From the patter of pickup basketball games to the viscera of a Times Square dive bar, there’s an authenticity to Dana Czapnik’s novel “The Falconer” that can only come from growing up in the city. Czapnik did, on the Upper West Side, and that native experience imbues every page of her lively debut.
The heart of the story is 17-year-old Lucy Adler, a high school senior most comfortable when she’s on the basketball court. Coming of age in 1993, Lucy deals with a lot of the issues facing girls and women today — struggles with body image, trying to fit in, dealing with first crushes — but in a society that was even more backward in its concept of equality.
“It’s hard to imagine now, because the ‘90s don’t seem that far away,” Czapnik, 39, said. “But in some ways, especially culturally, they really, really are.”
amNewYork spoke with the writer.
How did you end up an author?
I started off wanting to be a sports writer when I first graduated college, and I did that for a while . . . but wound up actually sort of switching sides. I say I went to the dark side because I started working in sports PR and marketing. I loved every moment . . . but I missed writing the entire time. Finally, I got the guts to apply for an MFA [Hunter, 2014] and decide to completely shift my life around.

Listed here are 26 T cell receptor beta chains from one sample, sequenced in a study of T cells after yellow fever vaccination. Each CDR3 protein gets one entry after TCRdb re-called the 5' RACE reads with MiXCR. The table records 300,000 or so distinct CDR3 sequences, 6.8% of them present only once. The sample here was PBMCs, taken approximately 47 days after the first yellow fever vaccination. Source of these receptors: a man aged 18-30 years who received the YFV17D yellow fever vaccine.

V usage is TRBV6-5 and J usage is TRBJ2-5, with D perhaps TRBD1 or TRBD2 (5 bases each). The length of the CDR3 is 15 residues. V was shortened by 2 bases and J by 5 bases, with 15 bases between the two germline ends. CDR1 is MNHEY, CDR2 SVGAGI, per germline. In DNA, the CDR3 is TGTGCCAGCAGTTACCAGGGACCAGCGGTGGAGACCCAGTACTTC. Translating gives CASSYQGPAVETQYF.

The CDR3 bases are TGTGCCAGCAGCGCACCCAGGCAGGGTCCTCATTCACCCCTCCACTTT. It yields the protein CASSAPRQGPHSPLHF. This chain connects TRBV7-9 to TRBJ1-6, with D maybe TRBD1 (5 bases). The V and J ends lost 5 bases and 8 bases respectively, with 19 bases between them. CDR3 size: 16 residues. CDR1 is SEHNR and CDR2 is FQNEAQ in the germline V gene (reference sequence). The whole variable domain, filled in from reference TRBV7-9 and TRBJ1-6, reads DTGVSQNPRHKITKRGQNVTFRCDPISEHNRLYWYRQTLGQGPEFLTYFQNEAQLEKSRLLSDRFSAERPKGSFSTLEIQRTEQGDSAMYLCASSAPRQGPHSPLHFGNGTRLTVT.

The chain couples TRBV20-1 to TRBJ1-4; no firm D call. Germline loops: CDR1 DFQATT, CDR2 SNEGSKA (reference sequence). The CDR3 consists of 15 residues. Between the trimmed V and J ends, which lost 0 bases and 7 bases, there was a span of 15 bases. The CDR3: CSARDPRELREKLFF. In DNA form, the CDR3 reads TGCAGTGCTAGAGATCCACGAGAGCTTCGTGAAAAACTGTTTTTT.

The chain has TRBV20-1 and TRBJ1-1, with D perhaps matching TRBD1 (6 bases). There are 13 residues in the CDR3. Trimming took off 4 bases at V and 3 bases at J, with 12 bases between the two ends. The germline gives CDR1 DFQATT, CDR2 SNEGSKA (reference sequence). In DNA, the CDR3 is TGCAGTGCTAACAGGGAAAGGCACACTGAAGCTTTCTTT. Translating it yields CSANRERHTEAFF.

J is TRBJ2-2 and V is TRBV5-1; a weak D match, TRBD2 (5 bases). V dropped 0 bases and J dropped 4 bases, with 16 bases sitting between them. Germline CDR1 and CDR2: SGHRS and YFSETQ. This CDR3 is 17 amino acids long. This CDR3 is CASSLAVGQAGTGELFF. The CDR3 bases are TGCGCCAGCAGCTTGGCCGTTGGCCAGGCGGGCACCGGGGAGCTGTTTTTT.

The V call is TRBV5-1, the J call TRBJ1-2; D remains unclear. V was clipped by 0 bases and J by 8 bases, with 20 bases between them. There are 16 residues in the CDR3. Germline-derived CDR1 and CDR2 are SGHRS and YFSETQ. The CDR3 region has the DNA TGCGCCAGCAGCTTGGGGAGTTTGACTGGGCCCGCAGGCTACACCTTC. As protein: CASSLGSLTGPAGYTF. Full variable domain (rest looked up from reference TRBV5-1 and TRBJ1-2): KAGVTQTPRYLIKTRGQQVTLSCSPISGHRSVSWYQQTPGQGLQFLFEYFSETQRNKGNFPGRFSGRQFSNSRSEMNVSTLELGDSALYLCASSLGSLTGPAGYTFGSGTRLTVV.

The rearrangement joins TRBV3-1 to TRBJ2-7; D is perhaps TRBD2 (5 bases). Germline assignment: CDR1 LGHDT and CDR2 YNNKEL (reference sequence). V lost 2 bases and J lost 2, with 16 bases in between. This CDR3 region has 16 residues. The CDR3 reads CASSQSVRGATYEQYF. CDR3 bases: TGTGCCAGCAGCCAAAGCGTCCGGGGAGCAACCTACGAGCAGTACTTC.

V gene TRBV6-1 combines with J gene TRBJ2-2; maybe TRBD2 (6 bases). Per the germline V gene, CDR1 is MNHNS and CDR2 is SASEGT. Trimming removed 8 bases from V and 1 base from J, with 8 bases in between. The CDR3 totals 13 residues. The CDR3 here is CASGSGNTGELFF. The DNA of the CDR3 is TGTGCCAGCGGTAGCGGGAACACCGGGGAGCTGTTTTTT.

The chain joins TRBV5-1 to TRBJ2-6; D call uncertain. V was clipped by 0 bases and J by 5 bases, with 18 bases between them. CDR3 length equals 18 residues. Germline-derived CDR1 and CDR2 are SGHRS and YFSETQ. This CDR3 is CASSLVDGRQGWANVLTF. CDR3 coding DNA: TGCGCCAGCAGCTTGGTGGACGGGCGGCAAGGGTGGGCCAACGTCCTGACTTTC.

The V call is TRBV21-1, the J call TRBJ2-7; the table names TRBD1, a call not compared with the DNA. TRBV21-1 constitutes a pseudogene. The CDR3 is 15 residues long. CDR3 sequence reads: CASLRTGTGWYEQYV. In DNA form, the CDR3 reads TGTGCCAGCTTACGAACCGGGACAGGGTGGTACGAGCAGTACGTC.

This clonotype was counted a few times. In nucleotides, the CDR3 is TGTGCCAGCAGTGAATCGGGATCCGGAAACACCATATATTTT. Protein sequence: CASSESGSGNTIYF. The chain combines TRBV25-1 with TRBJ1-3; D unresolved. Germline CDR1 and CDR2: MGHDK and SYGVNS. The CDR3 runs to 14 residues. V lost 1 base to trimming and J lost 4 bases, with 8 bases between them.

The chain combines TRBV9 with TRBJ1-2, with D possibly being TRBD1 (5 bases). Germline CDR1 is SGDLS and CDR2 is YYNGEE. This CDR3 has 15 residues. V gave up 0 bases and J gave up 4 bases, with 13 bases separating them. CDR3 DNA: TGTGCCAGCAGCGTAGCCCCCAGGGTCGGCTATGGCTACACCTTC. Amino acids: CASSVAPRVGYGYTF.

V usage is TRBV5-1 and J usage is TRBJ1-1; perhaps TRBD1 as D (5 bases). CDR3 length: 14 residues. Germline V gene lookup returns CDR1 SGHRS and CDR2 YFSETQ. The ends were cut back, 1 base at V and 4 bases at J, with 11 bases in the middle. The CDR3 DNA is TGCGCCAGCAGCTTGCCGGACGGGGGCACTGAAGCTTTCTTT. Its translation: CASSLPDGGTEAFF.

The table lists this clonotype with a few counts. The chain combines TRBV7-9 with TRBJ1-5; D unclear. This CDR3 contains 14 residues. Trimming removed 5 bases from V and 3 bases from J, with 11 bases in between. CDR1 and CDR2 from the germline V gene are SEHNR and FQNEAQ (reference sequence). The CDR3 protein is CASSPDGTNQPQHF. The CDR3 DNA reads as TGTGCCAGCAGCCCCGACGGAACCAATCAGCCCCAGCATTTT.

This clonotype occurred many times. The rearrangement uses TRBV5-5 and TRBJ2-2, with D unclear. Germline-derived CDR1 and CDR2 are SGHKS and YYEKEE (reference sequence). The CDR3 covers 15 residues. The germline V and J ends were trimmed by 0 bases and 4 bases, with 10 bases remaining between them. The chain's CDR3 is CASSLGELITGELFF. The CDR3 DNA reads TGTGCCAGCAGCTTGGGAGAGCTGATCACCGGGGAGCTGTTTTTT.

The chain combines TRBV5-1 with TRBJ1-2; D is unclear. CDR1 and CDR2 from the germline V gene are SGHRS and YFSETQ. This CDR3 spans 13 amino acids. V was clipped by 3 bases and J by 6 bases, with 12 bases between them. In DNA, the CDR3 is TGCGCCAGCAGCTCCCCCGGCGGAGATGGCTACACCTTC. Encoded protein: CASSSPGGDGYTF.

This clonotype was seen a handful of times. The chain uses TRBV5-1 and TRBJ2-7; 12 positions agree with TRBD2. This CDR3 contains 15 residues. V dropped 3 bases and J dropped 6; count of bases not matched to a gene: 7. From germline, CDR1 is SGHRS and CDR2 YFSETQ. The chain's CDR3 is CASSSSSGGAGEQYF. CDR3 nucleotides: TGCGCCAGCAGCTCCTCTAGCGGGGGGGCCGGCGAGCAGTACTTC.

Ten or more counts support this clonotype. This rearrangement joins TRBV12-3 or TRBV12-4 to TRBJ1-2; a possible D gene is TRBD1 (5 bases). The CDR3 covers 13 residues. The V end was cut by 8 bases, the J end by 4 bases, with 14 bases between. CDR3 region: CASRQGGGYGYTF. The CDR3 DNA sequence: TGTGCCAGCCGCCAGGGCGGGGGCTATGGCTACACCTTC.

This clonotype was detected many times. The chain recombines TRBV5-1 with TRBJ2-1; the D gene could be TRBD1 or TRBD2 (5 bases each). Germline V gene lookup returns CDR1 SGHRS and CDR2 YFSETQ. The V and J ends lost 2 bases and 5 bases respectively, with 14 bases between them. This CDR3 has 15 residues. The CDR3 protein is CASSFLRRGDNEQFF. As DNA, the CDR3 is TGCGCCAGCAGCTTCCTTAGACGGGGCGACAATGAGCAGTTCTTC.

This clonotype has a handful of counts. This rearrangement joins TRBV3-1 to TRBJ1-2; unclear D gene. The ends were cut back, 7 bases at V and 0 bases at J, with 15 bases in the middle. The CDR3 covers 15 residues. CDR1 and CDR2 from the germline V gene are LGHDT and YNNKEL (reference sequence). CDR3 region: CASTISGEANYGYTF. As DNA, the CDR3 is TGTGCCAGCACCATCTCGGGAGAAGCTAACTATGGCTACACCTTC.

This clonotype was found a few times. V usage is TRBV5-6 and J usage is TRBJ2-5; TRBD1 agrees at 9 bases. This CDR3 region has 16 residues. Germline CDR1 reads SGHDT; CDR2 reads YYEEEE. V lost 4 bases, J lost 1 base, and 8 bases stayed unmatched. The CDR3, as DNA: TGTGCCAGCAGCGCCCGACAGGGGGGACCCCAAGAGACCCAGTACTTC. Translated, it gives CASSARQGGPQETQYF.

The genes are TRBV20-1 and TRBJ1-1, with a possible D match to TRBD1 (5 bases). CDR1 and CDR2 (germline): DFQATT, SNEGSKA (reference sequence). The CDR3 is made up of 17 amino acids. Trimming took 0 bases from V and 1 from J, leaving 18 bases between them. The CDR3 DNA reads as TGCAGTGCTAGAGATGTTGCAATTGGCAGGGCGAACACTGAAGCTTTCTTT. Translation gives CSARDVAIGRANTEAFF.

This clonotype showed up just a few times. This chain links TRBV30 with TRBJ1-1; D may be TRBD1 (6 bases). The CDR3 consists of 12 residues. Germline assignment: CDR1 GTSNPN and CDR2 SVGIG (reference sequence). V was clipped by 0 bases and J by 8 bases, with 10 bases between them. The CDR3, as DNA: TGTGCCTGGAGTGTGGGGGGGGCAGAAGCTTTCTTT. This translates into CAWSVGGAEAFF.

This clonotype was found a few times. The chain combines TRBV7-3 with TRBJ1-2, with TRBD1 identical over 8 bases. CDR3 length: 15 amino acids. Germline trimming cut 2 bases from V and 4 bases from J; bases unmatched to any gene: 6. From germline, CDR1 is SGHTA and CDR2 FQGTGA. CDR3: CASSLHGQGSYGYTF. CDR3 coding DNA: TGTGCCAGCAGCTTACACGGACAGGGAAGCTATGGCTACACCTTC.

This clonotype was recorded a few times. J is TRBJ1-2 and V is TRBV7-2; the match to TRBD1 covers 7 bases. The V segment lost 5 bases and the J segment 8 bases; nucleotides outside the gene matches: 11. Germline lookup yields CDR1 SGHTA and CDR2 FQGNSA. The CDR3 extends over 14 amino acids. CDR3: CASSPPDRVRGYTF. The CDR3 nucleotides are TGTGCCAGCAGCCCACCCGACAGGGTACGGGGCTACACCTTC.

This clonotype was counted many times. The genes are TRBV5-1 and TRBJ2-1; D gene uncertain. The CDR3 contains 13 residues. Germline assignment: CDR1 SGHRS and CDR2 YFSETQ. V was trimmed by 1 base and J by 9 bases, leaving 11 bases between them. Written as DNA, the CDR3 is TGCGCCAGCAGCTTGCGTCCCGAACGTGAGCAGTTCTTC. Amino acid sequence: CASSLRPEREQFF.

Where did Lucy come from?
I have always wanted to read a novel that had a female athlete at its center. I’d never read a novel like that . . . but I also wanted her identity as an athlete to be sort of ancillary to what the larger story is — a woman coming into herself during an era when so much of the world is open to her, but also there are still old-fashioned ideas of what womanhood is that persist.
You write very evocatively about basketball. Did you play?
I did play basketball, but I was not a good basketball player the way Lucy is. At all. I played for a tiny, tiny high school team, and I did not play in college. My hoop dreams were total fantasies, not like hers . . . But who wants to read about a crappy athlete?
Where do you see a strong character like Lucy fitting into the current cultural discussion?
Whether it becomes part of the conversation we’re having now, which is actually really interesting if it does, is only because the story is true to what the experience of growing up a young woman is . . . . But my intention was for the book to sort of be in conversation with feminism, because it’s not an easy thing, to be the perfect feminist all the time, and I think Lucy is wrestling with that.
The book reads in part like a love letter to the city as it was. Do you miss the New York City of the ’90s?
I grew up on the Upper West Side, so I know this [neighborhood] very much by heart. I loved New York at that time. And I miss it greatly. New York is still New York . . . but I feel very fortunate to have come of age in New York in the ’90s. It was a cool time in the city.